Scotland boasts a great richness of literature, not least of all plays. Both men and women in Scotland have contributed incredible works in this literary genre.
One excellent female playwright was Joanna Baillie, who came from Bothwell, Lanarkshire. Her historical play De Monfort first appeared in 1800. One hundred-odd years later the works of Naomi Mitchison and Ada F. Kay as well as Ena Lamont Stewart had a great influence on the theatre scene of Scotland by putting the spotlight on issues of domesticity, feminine issues and gender struggles in the of backdrop of a traditionally patriarchal makeup. This is all the more impressive as it occurred before the advent of many of the feminist movements.
Sir Walter Scott 1st Baronet, FRSE, became popular in the early 1800s.. Despite being born to strict, religious parents, Scott was not strongly influenced by faith. Scott’s plays include MacDuff’s Cross and Goetz of Berlichingen, along with Iron Hand: A Tragedy. Of course he is also famous as a novelist.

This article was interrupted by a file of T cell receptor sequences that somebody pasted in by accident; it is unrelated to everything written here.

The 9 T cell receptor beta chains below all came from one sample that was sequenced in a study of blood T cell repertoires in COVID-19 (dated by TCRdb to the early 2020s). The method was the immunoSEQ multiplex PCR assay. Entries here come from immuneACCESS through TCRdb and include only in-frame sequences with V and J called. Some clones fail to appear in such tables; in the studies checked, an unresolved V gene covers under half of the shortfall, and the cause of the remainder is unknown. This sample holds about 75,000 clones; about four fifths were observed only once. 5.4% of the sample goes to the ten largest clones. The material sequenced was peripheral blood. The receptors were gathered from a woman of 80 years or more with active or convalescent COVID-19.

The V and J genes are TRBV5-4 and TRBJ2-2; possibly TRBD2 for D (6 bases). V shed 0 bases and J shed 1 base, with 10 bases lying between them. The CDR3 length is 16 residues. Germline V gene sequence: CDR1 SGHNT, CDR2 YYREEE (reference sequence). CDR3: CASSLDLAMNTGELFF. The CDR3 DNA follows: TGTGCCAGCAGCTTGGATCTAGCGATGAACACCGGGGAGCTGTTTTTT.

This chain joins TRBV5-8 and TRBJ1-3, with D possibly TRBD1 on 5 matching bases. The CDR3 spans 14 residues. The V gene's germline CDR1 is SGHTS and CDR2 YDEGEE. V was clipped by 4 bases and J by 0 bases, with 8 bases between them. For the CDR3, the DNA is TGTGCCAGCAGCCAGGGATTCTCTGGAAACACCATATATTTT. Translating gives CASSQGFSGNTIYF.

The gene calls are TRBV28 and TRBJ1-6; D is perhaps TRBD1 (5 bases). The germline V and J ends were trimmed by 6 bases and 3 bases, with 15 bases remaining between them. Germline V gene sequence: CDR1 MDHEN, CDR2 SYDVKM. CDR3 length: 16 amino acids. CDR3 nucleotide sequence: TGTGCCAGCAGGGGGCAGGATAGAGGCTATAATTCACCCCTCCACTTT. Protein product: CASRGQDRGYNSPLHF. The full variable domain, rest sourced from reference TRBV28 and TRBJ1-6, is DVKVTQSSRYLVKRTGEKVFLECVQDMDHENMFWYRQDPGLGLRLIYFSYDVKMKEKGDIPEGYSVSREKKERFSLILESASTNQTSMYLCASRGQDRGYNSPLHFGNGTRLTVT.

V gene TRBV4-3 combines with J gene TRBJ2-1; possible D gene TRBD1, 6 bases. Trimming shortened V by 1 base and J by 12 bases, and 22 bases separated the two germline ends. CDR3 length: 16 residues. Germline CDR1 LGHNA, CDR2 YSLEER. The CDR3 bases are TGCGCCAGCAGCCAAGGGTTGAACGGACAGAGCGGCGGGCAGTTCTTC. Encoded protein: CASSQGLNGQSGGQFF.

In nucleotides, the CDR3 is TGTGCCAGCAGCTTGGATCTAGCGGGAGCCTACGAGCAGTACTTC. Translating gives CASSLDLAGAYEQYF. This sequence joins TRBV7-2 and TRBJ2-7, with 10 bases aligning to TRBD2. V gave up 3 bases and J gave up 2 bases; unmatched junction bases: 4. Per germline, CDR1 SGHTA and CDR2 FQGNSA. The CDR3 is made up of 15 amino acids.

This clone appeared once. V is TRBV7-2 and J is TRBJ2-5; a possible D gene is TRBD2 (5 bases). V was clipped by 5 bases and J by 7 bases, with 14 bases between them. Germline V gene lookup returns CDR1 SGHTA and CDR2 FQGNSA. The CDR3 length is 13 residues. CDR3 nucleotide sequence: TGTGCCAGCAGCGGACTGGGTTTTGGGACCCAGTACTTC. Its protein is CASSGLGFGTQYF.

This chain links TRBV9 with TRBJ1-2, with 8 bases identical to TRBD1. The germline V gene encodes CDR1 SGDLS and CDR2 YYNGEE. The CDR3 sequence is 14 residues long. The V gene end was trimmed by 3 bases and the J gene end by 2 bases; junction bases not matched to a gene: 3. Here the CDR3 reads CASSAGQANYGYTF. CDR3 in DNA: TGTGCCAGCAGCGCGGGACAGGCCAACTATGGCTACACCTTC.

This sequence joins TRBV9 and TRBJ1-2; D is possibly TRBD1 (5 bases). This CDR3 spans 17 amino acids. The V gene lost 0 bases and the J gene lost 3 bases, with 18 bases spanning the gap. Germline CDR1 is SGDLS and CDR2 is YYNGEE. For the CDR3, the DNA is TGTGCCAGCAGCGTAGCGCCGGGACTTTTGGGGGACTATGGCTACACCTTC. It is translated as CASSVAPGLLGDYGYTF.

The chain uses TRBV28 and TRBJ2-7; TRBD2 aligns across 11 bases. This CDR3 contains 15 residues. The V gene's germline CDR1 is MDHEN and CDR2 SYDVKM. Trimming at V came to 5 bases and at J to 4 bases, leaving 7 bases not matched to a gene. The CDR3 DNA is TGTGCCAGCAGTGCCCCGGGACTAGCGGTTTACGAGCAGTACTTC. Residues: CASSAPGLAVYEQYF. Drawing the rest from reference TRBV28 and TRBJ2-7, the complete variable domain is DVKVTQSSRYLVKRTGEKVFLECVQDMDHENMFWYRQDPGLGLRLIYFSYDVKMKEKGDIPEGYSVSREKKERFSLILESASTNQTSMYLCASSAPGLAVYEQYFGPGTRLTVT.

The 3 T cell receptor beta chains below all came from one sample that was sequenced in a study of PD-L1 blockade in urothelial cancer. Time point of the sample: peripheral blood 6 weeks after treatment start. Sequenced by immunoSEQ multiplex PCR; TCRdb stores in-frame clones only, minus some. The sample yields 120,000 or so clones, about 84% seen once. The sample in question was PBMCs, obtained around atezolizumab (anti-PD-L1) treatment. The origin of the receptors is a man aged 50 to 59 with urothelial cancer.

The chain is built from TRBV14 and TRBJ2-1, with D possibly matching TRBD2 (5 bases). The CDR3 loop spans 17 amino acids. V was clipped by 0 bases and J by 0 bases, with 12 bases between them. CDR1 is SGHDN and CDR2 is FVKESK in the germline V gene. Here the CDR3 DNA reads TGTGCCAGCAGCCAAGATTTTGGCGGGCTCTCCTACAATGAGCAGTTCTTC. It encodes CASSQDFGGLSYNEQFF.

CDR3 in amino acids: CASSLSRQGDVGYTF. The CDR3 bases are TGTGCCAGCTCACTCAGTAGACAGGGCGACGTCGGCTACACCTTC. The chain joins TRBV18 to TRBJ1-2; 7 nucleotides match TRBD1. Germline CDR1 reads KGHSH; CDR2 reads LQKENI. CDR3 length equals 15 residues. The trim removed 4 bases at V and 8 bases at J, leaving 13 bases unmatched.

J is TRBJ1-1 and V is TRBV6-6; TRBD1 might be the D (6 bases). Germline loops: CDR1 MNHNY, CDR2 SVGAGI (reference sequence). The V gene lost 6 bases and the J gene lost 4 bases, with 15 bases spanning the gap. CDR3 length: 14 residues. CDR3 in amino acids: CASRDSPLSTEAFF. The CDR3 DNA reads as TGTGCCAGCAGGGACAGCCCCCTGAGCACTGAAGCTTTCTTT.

Sir James Matthew Barrie, 1st Baronet, OM was a novelist and a playwright. Best known as the author of Peter Pan. Barrie was educated in Scotland, and following his move to London started his career as a writer.
David Greig is another native playwright and additionally a theatre director. A contemporary author, he was born in Edinburgh in 1969 but grew up in Jos, Nigeria with his family until 1980. David’s work has been very successful and gone beyond the borders of Scotland.
A list of other modern playwrights hailing from Scotland should include Douglas Maxwell, who has become one of the most popular playwrights at present. He debuted his first play – Our Bad Magnet – in 2000. Since then his plays have been performed in Germany, France, Norway, Japan, Hong Kong, New York, Chicago, Canada, New Zealand, Wales and South Korea.